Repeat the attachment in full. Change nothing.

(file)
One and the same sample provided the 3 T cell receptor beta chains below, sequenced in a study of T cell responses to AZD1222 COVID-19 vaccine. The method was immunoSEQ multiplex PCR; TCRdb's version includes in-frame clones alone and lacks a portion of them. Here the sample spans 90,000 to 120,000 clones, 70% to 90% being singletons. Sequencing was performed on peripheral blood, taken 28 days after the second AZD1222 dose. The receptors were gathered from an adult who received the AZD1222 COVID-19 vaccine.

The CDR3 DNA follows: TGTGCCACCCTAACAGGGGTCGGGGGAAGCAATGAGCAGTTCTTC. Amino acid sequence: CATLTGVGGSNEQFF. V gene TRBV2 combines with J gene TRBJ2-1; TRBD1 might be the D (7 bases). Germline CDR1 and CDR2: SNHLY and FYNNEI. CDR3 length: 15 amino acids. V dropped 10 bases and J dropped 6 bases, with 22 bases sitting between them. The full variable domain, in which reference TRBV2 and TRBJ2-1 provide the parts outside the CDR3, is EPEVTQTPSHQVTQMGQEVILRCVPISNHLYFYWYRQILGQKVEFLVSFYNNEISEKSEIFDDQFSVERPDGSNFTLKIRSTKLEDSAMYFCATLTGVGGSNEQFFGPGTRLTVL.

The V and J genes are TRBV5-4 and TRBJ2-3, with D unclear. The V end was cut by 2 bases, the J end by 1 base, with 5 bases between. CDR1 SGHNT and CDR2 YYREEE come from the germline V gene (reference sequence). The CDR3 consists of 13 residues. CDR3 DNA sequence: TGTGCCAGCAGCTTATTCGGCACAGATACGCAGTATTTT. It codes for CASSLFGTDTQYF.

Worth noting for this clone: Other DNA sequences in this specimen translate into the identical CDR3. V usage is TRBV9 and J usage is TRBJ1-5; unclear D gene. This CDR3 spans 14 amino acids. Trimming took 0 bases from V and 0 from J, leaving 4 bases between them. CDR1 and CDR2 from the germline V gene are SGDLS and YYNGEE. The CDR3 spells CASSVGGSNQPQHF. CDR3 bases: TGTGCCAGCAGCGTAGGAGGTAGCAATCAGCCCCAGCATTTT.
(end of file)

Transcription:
One and the same sample provided the 3 T cell receptor beta chains below, sequenced in a study of T cell responses to AZD1222 COVID-19 vaccine. The method was immunoSEQ multiplex PCR; TCRdb's version includes in-frame clones alone and lacks a portion of them. Here the sample spans 90,000 to 120,000 clones, 70% to 90% being singletons. Sequencing was performed on peripheral blood, taken 28 days after the second AZD1222 dose. The receptors were gathered from an adult who received the AZD1222 COVID-19 vaccine.

The CDR3 DNA follows: TGTGCCACCCTAACAGGGGTCGGGGGAAGCAATGAGCAGTTCTTC. Amino acid sequence: CATLTGVGGSNEQFF. V gene TRBV2 combines with J gene TRBJ2-1; TRBD1 might be the D (7 bases). Germline CDR1 and CDR2: SNHLY and FYNNEI. CDR3 length: 15 amino acids. V dropped 10 bases and J dropped 6 bases, with 22 bases sitting between them. The full variable domain, in which reference TRBV2 and TRBJ2-1 provide the parts outside the CDR3, is EPEVTQTPSHQVTQMGQEVILRCVPISNHLYFYWYRQILGQKVEFLVSFYNNEISEKSEIFDDQFSVERPDGSNFTLKIRSTKLEDSAMYFCATLTGVGGSNEQFFGPGTRLTVL.

The V and J genes are TRBV5-4 and TRBJ2-3, with D unclear. The V end was cut by 2 bases, the J end by 1 base, with 5 bases between. CDR1 SGHNT and CDR2 YYREEE come from the germline V gene (reference sequence). The CDR3 consists of 13 residues. CDR3 DNA sequence: TGTGCCAGCAGCTTATTCGGCACAGATACGCAGTATTTT. It codes for CASSLFGTDTQYF.

Worth noting for this clone: Other DNA sequences in this specimen translate into the identical CDR3. V usage is TRBV9 and J usage is TRBJ1-5; unclear D gene. This CDR3 spans 14 amino acids. Trimming took 0 bases from V and 0 from J, leaving 4 bases between them. CDR1 and CDR2 from the germline V gene are SGDLS and YYNGEE. The CDR3 spells CASSVGGSNQPQHF. CDR3 bases: TGTGCCAGCAGCGTAGGAGGTAGCAATCAGCCCCAGCATTTT.